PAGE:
As a current executive member, one of our goals in the club is to get SFU students to come out to our events, be a part of a huge family away from home, and becoming the first to know about all of the latest perks, deals, and the 411 that is going on in campus! Surprisingly, none of that can be found through our website.
As mentioned, CAC is online, through their website and social media. New members are able to join the club through SFU Clubs Day or through our table booths throughout the semester, but what if a student couldn't make it to campus, otherwise? You can't purchase a membership through social media, because social media wasn't designed for those actions (although as of recently, Facebook and Instagram have both added "Call-to-Action" buttons for business pages, but those buttons will redirect you to a designated website anyway).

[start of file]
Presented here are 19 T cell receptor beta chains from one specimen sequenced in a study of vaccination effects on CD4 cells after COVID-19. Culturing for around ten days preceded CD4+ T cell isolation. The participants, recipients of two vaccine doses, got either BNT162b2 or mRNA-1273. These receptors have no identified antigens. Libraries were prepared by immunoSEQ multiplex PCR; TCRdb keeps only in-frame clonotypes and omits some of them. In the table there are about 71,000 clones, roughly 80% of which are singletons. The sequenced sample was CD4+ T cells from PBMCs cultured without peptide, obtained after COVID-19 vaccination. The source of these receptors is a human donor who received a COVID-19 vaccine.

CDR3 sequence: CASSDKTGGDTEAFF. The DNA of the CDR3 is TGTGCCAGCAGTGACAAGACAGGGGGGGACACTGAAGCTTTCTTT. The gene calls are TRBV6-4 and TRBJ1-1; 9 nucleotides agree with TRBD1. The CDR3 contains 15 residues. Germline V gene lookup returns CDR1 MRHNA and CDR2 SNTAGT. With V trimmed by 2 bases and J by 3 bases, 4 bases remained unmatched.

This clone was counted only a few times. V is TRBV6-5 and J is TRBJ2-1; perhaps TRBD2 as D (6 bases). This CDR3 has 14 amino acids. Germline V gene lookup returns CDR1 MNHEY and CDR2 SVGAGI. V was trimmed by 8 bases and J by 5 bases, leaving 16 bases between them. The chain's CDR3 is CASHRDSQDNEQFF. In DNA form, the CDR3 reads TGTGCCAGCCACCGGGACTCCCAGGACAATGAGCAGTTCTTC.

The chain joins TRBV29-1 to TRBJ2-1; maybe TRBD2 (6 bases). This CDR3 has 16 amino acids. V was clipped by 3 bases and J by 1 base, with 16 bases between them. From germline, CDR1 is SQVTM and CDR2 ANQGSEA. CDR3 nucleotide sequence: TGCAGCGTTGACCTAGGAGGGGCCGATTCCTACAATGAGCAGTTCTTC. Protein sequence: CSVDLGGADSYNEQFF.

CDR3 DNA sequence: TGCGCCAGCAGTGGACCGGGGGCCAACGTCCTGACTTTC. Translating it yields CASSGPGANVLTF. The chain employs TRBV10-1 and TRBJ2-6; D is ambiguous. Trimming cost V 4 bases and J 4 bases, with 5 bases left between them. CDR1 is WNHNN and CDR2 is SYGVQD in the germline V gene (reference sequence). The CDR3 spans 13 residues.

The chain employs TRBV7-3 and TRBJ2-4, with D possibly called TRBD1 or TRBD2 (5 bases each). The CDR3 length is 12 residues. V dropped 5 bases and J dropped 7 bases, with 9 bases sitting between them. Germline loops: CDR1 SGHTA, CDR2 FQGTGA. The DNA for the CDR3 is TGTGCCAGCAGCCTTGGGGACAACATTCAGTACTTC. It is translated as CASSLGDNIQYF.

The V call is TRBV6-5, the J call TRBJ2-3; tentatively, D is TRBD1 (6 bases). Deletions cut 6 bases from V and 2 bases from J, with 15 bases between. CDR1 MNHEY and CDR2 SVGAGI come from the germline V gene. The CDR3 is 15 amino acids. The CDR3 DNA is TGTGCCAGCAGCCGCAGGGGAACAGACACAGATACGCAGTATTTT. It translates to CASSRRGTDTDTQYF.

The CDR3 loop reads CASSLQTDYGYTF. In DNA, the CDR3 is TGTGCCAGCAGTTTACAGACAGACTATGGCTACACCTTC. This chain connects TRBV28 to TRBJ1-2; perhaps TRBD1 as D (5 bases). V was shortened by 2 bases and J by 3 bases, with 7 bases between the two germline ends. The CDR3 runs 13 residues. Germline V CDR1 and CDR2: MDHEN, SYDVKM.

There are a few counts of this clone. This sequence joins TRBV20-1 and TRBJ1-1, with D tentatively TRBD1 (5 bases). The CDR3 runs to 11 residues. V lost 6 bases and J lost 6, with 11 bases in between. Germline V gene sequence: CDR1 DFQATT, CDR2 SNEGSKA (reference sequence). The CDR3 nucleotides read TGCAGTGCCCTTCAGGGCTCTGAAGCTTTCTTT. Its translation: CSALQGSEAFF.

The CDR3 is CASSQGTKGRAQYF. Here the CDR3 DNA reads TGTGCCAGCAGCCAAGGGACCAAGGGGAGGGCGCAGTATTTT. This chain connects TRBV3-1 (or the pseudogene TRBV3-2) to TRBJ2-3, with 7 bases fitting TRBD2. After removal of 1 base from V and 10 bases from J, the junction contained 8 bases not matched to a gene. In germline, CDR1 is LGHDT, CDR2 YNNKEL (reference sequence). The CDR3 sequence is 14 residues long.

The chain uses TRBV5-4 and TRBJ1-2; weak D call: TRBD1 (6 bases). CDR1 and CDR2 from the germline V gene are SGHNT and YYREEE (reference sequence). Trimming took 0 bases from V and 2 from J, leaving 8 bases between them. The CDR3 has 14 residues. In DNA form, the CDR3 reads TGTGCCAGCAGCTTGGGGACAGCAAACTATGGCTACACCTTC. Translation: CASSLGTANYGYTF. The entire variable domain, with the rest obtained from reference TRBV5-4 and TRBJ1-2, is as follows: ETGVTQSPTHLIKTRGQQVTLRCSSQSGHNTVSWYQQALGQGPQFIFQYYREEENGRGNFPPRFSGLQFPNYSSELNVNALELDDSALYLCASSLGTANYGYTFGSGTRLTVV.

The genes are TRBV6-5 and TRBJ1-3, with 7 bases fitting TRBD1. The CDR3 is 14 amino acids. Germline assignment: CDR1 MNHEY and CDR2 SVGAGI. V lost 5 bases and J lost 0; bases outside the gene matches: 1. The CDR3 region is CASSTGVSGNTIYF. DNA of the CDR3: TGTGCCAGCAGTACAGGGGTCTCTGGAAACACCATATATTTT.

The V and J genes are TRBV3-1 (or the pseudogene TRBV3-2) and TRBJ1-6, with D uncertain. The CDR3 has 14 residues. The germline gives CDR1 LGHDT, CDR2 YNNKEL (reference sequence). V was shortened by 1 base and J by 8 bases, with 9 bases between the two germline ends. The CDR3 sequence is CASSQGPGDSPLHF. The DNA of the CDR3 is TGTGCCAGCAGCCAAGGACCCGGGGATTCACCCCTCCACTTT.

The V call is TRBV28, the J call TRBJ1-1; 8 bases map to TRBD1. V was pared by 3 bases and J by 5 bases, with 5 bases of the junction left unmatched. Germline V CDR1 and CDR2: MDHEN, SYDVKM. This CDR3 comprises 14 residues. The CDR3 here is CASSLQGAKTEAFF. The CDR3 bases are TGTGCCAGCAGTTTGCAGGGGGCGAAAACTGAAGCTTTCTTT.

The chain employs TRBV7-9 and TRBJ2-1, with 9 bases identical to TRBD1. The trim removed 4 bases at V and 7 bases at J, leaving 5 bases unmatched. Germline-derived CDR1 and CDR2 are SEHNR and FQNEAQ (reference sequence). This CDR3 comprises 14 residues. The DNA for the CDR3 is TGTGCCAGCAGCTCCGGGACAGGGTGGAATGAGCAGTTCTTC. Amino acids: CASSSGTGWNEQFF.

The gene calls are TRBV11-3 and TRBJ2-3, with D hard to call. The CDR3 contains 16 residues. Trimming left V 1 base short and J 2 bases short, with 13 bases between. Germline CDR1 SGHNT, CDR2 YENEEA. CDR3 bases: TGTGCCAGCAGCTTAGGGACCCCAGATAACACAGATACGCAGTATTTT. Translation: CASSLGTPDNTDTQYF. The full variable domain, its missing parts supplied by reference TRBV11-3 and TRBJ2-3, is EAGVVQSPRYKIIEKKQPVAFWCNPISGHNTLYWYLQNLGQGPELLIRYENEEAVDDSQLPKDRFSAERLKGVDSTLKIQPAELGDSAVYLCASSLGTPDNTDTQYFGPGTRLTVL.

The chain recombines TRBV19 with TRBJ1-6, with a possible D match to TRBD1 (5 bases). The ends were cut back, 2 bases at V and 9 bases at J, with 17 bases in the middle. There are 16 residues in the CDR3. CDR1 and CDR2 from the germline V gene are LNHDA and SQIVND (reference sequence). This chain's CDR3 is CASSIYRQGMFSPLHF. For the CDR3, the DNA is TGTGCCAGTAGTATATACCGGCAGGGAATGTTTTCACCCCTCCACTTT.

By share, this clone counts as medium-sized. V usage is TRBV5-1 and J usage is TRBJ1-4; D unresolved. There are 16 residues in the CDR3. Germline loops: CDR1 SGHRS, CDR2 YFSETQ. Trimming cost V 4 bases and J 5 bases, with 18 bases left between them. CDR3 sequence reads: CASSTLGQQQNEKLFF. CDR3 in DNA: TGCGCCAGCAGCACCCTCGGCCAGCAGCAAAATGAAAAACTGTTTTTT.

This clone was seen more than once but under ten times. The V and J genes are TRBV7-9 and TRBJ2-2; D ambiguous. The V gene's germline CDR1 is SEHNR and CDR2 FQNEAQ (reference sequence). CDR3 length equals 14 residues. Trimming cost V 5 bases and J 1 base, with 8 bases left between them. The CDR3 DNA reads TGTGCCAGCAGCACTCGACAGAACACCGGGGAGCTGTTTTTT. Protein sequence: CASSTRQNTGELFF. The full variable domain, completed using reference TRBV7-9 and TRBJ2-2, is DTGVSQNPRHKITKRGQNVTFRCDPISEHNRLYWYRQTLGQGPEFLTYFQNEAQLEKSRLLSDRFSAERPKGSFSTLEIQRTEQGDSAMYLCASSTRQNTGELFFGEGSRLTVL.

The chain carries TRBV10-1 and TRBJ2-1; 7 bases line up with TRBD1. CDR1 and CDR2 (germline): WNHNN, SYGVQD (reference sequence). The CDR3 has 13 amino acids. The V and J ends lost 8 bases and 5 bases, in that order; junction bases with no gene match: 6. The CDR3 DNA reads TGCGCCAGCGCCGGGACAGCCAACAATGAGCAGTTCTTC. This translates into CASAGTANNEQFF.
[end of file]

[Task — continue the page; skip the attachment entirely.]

In a 2018 study by the Canadian Internet Registration Authority (CIRA), 86% of Canadians have a broadband internet connection at home. 52% of Canadians have five or more Internet connected devices - some of them being laptop at 55%, tablets at 12%, and smartphones at 32%. If you aren't online, you're already behind on what's happening in the world in which we live in.
All of the aforementioned pain points, would then turn into goals I hoped to accomplish for the new website.
The UBC Chinese Varsity Club, commonly known as UBC CVC, is one of the largest and oldest social clubs at the University of British Columbia, with over 1,200 members, led by approximately 100 executive members.